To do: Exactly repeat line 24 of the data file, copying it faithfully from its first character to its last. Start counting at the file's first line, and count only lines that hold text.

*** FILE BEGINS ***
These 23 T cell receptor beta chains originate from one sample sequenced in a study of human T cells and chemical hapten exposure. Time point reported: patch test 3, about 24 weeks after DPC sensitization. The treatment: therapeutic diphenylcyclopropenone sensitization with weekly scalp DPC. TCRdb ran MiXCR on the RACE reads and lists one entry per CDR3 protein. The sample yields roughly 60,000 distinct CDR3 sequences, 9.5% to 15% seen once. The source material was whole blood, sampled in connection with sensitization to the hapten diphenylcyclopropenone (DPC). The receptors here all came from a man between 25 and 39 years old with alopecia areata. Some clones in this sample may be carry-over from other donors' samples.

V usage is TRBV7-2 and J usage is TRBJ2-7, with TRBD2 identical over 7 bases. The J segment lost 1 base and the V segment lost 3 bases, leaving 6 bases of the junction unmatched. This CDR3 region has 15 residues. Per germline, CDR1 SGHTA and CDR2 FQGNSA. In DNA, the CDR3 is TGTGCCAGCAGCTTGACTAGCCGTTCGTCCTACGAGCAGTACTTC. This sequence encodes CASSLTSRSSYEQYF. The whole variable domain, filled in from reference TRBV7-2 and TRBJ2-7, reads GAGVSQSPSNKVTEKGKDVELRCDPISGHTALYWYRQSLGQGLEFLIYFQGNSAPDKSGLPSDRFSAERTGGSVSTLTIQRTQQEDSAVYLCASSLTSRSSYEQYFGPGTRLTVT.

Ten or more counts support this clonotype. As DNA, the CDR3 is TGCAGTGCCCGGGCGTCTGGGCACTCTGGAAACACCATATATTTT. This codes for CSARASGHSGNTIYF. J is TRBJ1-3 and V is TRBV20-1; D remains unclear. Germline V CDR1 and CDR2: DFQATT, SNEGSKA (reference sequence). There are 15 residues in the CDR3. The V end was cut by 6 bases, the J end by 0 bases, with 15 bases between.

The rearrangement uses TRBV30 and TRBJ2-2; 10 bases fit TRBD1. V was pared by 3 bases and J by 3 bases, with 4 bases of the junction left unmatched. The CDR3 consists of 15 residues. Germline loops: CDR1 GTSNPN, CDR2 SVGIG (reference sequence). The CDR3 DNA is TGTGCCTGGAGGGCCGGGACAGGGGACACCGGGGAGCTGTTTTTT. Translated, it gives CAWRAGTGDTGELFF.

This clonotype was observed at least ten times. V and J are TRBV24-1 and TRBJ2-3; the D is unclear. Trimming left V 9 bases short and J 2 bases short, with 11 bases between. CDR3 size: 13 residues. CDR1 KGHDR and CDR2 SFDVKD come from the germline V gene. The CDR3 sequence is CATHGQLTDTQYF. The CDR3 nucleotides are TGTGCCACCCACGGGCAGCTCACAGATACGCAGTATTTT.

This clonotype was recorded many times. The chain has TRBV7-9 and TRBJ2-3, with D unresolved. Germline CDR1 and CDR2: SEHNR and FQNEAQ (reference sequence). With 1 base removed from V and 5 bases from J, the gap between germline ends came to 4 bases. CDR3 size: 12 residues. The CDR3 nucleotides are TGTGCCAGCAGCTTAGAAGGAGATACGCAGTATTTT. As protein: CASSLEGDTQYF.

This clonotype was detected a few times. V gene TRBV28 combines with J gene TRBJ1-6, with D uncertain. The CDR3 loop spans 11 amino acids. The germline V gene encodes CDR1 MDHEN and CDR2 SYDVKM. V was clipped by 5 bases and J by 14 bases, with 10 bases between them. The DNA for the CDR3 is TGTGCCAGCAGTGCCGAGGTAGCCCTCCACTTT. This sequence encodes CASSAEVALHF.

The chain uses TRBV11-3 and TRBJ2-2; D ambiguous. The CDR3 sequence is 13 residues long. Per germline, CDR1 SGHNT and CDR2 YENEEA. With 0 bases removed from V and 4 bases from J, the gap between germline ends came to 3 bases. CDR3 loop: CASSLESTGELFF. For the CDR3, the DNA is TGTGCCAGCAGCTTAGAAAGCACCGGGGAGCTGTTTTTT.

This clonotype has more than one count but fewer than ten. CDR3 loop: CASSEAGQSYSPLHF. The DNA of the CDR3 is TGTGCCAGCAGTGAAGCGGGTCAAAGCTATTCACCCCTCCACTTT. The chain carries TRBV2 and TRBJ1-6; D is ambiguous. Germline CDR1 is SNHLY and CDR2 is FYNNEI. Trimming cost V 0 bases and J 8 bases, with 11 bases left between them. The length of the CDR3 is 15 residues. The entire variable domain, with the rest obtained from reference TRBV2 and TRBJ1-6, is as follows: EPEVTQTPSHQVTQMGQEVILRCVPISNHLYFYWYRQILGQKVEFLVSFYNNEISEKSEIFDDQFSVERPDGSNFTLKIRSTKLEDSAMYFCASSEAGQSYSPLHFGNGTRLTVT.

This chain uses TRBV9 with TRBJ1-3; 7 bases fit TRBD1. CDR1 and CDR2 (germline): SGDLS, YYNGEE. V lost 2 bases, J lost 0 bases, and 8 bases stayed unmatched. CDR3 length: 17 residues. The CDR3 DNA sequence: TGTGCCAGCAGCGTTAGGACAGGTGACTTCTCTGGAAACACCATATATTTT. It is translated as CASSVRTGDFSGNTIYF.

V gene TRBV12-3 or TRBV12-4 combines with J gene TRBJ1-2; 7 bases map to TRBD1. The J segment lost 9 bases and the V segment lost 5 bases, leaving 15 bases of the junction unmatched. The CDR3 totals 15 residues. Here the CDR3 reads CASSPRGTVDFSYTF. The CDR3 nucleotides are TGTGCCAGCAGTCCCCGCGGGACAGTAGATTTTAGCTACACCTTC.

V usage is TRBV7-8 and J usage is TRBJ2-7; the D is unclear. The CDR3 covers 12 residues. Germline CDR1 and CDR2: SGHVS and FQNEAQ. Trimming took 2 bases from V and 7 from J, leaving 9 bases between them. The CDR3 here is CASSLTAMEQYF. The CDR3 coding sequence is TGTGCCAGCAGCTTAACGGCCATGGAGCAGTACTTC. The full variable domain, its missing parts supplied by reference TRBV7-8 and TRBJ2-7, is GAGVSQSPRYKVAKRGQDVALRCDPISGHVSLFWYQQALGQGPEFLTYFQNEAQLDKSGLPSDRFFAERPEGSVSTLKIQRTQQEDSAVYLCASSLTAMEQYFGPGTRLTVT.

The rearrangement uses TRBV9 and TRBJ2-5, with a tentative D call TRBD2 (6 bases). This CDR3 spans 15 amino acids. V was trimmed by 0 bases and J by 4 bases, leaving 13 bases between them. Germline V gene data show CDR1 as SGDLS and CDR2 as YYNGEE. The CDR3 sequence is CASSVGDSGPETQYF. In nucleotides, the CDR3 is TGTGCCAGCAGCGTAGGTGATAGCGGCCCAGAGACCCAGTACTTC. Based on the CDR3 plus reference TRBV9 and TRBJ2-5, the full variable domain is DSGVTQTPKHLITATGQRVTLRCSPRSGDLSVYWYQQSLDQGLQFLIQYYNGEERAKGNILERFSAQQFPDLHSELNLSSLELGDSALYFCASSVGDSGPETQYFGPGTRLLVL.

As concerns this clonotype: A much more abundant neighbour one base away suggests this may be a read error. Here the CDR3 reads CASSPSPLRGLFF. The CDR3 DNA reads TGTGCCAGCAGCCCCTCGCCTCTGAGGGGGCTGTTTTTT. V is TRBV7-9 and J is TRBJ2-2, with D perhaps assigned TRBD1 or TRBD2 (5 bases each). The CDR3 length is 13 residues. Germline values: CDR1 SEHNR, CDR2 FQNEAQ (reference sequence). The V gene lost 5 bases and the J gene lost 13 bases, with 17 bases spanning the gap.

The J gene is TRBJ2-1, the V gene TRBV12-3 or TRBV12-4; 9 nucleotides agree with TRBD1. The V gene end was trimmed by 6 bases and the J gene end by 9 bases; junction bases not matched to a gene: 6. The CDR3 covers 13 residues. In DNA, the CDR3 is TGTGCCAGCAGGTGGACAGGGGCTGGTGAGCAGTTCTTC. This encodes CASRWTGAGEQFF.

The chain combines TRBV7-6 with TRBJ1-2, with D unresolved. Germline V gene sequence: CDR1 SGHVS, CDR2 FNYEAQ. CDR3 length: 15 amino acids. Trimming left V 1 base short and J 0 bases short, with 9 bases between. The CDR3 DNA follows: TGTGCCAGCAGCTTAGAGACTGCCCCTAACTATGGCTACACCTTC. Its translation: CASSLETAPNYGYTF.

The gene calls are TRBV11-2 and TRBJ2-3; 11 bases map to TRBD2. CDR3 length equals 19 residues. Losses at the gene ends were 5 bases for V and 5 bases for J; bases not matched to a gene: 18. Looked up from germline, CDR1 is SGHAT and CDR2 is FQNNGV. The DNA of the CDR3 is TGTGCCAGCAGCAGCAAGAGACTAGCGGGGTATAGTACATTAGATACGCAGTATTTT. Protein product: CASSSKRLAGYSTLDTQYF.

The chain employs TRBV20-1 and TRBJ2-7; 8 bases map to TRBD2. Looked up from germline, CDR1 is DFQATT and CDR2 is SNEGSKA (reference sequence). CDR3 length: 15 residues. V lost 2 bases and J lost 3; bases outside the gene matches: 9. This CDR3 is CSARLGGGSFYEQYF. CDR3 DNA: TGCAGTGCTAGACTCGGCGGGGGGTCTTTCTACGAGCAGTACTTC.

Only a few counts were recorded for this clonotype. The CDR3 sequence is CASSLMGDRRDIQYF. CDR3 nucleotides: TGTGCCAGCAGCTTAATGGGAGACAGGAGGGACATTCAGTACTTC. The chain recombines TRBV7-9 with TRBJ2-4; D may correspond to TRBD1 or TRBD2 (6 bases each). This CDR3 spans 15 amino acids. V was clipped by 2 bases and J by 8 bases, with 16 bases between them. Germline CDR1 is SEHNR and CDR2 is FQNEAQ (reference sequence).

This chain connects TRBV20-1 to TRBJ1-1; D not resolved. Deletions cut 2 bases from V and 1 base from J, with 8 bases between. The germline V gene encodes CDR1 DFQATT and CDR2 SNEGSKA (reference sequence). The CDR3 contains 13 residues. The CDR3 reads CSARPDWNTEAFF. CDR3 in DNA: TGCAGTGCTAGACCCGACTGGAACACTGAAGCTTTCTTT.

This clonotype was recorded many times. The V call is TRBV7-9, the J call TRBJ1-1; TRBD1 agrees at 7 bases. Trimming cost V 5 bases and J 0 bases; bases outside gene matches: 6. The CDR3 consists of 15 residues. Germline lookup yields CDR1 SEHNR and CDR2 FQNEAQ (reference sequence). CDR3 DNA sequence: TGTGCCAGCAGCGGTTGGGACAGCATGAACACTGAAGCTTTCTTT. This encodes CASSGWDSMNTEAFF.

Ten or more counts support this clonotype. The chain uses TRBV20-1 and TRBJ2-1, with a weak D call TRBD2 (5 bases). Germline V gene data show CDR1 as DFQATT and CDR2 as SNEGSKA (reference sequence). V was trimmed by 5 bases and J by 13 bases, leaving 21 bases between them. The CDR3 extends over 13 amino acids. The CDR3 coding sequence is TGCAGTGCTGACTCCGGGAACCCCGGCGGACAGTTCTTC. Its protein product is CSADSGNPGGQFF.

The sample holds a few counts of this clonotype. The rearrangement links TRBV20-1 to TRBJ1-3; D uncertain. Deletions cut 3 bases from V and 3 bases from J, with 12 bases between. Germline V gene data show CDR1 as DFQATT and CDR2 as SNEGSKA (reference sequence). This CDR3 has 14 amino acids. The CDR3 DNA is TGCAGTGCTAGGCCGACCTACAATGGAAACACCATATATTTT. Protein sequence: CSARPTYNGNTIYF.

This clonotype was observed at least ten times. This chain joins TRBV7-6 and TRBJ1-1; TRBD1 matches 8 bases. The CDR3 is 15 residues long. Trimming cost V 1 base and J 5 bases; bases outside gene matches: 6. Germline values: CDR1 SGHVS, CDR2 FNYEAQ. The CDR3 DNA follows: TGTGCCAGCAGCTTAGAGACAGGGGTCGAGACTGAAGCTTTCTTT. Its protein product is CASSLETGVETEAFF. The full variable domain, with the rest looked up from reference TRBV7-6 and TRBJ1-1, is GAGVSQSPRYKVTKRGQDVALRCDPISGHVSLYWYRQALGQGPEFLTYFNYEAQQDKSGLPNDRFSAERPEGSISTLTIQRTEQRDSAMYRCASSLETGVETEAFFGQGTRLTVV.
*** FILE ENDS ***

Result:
This clonotype was observed at least ten times. This chain joins TRBV7-6 and TRBJ1-1; TRBD1 matches 8 bases. The CDR3 is 15 residues long. Trimming cost V 1 base and J 5 bases; bases outside gene matches: 6. Germline values: CDR1 SGHVS, CDR2 FNYEAQ. The CDR3 DNA follows: TGTGCCAGCAGCTTAGAGACAGGGGTCGAGACTGAAGCTTTCTTT. Its protein product is CASSLETGVETEAFF. The full variable domain, with the rest looked up from reference TRBV7-6 and TRBJ1-1, is GAGVSQSPRYKVTKRGQDVALRCDPISGHVSLYWYRQALGQGPEFLTYFNYEAQQDKSGLPNDRFSAERPEGSISTLTIQRTEQRDSAMYRCASSLETGVETEAFFGQGTRLTVV.